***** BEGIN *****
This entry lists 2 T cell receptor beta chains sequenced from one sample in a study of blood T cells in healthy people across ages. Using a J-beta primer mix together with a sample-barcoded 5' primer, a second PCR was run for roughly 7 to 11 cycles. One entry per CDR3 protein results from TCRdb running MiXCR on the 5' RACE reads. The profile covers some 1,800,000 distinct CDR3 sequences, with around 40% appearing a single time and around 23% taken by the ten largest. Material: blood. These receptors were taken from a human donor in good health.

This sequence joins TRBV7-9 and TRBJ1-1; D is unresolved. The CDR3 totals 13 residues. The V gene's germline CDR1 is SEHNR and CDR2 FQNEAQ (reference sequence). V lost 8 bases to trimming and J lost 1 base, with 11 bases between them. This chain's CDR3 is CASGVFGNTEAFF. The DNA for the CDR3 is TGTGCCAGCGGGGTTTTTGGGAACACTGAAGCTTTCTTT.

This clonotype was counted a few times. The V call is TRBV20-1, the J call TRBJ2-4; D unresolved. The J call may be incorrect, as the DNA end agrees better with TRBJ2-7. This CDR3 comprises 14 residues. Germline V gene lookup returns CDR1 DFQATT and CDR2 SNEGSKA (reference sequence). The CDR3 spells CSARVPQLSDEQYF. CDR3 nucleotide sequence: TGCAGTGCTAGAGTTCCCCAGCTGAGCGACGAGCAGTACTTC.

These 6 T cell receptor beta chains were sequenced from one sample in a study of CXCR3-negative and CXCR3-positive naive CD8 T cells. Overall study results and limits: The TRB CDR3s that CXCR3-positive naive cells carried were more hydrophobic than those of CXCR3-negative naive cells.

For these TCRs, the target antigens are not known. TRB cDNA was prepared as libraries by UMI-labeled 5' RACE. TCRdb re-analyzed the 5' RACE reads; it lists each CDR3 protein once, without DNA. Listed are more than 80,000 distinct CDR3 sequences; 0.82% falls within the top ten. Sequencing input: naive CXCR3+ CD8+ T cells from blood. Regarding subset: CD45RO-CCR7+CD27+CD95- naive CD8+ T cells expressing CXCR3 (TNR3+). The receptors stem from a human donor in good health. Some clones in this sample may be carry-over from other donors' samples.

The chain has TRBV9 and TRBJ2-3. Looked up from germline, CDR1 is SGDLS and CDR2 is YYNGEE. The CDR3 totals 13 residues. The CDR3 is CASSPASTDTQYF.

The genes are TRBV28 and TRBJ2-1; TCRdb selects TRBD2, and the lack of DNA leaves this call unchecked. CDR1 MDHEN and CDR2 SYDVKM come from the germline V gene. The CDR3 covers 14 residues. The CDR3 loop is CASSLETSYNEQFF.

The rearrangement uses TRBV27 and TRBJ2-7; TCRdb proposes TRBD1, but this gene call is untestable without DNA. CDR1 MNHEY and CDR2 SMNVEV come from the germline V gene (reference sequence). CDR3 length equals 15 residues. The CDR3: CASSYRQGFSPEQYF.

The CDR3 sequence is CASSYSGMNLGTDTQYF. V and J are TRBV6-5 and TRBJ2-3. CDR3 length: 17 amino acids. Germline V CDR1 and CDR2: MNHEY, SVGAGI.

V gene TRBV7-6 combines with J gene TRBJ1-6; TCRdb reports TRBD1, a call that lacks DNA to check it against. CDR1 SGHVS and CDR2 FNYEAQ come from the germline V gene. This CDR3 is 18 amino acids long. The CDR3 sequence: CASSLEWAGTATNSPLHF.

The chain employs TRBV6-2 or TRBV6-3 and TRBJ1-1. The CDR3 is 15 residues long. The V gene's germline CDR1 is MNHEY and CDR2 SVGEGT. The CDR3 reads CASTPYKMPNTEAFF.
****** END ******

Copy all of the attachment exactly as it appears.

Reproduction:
This entry lists 2 T cell receptor beta chains sequenced from one sample in a study of blood T cells in healthy people across ages. Using a J-beta primer mix together with a sample-barcoded 5' primer, a second PCR was run for roughly 7 to 11 cycles. One entry per CDR3 protein results from TCRdb running MiXCR on the 5' RACE reads. The profile covers some 1,800,000 distinct CDR3 sequences, with around 40% appearing a single time and around 23% taken by the ten largest. Material: blood. These receptors were taken from a human donor in good health.

This sequence joins TRBV7-9 and TRBJ1-1; D is unresolved. The CDR3 totals 13 residues. The V gene's germline CDR1 is SEHNR and CDR2 FQNEAQ (reference sequence). V lost 8 bases to trimming and J lost 1 base, with 11 bases between them. This chain's CDR3 is CASGVFGNTEAFF. The DNA for the CDR3 is TGTGCCAGCGGGGTTTTTGGGAACACTGAAGCTTTCTTT.

This clonotype was counted a few times. The V call is TRBV20-1, the J call TRBJ2-4; D unresolved. The J call may be incorrect, as the DNA end agrees better with TRBJ2-7. This CDR3 comprises 14 residues. Germline V gene lookup returns CDR1 DFQATT and CDR2 SNEGSKA (reference sequence). The CDR3 spells CSARVPQLSDEQYF. CDR3 nucleotide sequence: TGCAGTGCTAGAGTTCCCCAGCTGAGCGACGAGCAGTACTTC.

These 6 T cell receptor beta chains were sequenced from one sample in a study of CXCR3-negative and CXCR3-positive naive CD8 T cells. Overall study results and limits: The TRB CDR3s that CXCR3-positive naive cells carried were more hydrophobic than those of CXCR3-negative naive cells.

For these TCRs, the target antigens are not known. TRB cDNA was prepared as libraries by UMI-labeled 5' RACE. TCRdb re-analyzed the 5' RACE reads; it lists each CDR3 protein once, without DNA. Listed are more than 80,000 distinct CDR3 sequences; 0.82% falls within the top ten. Sequencing input: naive CXCR3+ CD8+ T cells from blood. Regarding subset: CD45RO-CCR7+CD27+CD95- naive CD8+ T cells expressing CXCR3 (TNR3+). The receptors stem from a human donor in good health. Some clones in this sample may be carry-over from other donors' samples.

The chain has TRBV9 and TRBJ2-3. Looked up from germline, CDR1 is SGDLS and CDR2 is YYNGEE. The CDR3 totals 13 residues. The CDR3 is CASSPASTDTQYF.

The genes are TRBV28 and TRBJ2-1; TCRdb selects TRBD2, and the lack of DNA leaves this call unchecked. CDR1 MDHEN and CDR2 SYDVKM come from the germline V gene. The CDR3 covers 14 residues. The CDR3 loop is CASSLETSYNEQFF.

The rearrangement uses TRBV27 and TRBJ2-7; TCRdb proposes TRBD1, but this gene call is untestable without DNA. CDR1 MNHEY and CDR2 SMNVEV come from the germline V gene (reference sequence). CDR3 length equals 15 residues. The CDR3: CASSYRQGFSPEQYF.

The CDR3 sequence is CASSYSGMNLGTDTQYF. V and J are TRBV6-5 and TRBJ2-3. CDR3 length: 17 amino acids. Germline V CDR1 and CDR2: MNHEY, SVGAGI.

V gene TRBV7-6 combines with J gene TRBJ1-6; TCRdb reports TRBD1, a call that lacks DNA to check it against. CDR1 SGHVS and CDR2 FNYEAQ come from the germline V gene. This CDR3 is 18 amino acids long. The CDR3 sequence: CASSLEWAGTATNSPLHF.

The chain employs TRBV6-2 or TRBV6-3 and TRBJ1-1. The CDR3 is 15 residues long. The V gene's germline CDR1 is MNHEY and CDR2 SVGEGT. The CDR3 reads CASTPYKMPNTEAFF.